You can make a positive difference to people every day. Look for simple interactions where you can create a wonderful memory for someone.
When a school year or semester is over, take 30 seconds to thank your favorite teacher for their work. When you leave a coffee shop, take 10 seconds to thank a barista who has made a great latte or given excellent service. When someone makes the stupidest driving decision ever, disrupting your drive, smile, shrug your shoulders, and wave (five fingers). If you read something you liked, or learned from, write or email the person who wrote it a thank you.
Over the decades, I’ve seen neighbors working on big yard projects. I will pull over, roll down the window, and say: “Wow, you’re doing a lot of work, but it’s paying off. It really looks fantastic.” The smile you receive will light up your day.
Now that I am older and have a few more pennies, I will give money or gifts to people at times. Last week, I bought a bouquet of flowers for the doctor who gave me my COVID shot, saying thank you. Twice a year, I will stop where someone has been regularly twirling a sign for some business. I will hand them $20, tell them I admire their work habits and know that they will be successful in the years ahead. Then I usually have to lift their jaw off the ground.
Saying to someone something like “Hey, that blue shirt really looks good on you” can really improve someone’s day.
I like to check out items at antique malls. A few years ago, I got my coffee at the same place every day, so I got to know some of the baristas. One of them was an avid horse rider, performing at shows and the like. I saw a small, unique (and cheap) horse item at a store one day, and purchased it for her. When I got my coffee the next day, she wasn’t working, so I asked someone to put it in her box. Sometime in the future, as I pulled up to the drive-up window, she was there, and she just lit up.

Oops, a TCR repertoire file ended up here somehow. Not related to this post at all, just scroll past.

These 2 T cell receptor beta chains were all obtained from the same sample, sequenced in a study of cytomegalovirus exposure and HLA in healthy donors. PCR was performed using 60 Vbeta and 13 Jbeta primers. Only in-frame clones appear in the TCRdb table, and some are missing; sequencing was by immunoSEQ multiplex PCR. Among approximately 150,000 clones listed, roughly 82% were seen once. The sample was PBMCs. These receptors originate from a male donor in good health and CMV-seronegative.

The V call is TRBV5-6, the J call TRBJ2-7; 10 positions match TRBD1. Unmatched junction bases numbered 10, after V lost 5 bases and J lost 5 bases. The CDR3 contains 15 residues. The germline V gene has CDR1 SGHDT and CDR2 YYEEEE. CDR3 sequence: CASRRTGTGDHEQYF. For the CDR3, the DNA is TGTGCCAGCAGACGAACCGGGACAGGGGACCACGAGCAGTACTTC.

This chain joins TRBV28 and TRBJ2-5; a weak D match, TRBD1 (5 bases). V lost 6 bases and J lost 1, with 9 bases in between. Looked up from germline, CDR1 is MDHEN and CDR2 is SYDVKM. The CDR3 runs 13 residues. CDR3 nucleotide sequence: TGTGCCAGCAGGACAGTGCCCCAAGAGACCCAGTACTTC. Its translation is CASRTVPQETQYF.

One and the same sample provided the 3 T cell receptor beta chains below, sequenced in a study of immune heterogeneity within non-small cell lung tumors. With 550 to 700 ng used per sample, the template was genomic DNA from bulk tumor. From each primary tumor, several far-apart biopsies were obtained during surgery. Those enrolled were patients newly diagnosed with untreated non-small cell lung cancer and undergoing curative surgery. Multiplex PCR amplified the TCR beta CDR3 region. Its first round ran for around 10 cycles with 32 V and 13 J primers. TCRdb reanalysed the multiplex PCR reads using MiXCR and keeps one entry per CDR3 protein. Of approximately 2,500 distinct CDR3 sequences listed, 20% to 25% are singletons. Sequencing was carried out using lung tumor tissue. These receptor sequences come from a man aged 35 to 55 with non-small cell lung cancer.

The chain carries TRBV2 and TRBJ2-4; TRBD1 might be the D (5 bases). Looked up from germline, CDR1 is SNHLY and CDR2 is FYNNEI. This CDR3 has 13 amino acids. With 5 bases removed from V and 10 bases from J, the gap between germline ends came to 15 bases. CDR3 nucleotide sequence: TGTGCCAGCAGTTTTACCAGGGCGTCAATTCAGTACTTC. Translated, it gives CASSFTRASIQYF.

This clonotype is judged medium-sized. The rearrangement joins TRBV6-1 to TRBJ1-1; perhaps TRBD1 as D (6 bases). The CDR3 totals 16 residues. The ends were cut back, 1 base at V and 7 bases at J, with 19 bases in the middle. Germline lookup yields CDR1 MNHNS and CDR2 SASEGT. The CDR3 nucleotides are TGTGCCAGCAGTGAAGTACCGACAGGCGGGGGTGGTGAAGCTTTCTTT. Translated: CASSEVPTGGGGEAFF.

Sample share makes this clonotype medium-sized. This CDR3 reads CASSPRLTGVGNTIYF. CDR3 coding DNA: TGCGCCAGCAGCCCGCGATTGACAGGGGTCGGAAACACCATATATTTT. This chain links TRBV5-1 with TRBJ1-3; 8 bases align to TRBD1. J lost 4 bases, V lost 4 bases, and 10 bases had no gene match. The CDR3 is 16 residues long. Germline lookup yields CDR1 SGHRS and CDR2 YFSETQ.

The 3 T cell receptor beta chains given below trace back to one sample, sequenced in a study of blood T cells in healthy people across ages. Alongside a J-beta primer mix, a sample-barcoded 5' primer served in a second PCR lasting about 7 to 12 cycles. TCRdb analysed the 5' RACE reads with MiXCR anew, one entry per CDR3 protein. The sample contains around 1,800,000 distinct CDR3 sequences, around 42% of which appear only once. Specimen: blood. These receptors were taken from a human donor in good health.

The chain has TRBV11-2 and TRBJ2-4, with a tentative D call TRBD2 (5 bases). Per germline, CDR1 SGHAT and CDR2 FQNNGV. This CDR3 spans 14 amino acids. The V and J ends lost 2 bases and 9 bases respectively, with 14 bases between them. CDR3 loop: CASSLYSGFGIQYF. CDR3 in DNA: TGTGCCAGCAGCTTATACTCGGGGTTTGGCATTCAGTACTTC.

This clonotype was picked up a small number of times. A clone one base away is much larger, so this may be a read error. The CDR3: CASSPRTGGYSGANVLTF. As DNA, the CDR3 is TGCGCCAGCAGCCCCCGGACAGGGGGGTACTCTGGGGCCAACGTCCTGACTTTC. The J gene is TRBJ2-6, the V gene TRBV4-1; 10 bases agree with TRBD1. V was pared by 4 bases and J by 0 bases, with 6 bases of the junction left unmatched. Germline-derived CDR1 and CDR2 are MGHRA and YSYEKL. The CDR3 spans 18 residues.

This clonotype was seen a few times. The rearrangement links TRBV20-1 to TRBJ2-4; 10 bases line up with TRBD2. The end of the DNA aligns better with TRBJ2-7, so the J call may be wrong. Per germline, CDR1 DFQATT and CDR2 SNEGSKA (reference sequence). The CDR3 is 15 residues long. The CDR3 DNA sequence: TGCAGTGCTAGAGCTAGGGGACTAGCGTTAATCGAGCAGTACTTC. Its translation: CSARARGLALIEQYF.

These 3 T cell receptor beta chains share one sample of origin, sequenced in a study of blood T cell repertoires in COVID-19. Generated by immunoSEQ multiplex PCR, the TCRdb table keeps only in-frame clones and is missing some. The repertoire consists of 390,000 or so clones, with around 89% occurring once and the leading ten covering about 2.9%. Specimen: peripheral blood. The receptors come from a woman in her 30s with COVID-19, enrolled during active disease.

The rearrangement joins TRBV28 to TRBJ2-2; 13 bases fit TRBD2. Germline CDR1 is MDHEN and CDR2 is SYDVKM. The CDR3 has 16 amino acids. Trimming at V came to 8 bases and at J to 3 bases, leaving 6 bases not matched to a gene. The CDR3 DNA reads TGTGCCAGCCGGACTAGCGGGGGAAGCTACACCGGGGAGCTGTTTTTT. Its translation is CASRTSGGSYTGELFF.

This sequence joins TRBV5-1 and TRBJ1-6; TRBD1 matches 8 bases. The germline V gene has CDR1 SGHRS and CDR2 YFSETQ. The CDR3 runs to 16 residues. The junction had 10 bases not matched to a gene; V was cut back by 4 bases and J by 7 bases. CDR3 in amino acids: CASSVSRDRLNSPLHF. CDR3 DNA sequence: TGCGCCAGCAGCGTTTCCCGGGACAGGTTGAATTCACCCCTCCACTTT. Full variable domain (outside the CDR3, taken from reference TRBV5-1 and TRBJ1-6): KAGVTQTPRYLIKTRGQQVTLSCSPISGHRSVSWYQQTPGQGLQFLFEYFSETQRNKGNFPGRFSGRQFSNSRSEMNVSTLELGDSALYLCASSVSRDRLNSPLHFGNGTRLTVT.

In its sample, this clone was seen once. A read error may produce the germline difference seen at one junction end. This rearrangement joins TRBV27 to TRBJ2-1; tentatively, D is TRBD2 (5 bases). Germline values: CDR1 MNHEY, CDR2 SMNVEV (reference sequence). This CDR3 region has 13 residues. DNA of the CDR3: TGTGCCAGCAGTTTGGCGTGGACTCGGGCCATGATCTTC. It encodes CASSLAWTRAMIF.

“You have no idea how much I appreciated your gift,” she said. “I was having the worst day and came to work with a horrible attitude. When I saw your present, my day turned around 180 degrees.” By that time, I had honestly forgotten that I had given her something.
When you get the mindset of looking for opportunities to make a positive difference in people’s lives, one can find countless opportunities that don’t cost any money, opportunities that will really mean a lot to people.
Tom Tangen, Washington
As a professor, I try to instill in my students the profound impact of work experience in helping to shape work ethic in the classroom and in the field. Often enough, students get too caught up in their grades or grade point averages and fail to realize that experience matters when they apply for jobs after graduation.
Whether it be volunteering or paid service, there is no substitute for “real-world experience” as it serves to instill confidence in the individual and gives them a sense of purpose.
All the best,
Dr. Stephen P. Sowulewski, Virginia
What advice would you like to give to the younger generations?
We call on all of our readers to share the timeless values that define right and wrong, and pass the torch, if you will, through your wisdom and hard-earned experience. We feel that the passing down of this wisdom has diminished over time, and that only with a strong moral foundation can future generations thrive.
Send your advice, along with your full name, state, and contact information to NextGeneration@epochtimes.com or mail it to: Next Generation, The Epoch Times, 229 W. 28th St., Floor 7, New York, NY 10001
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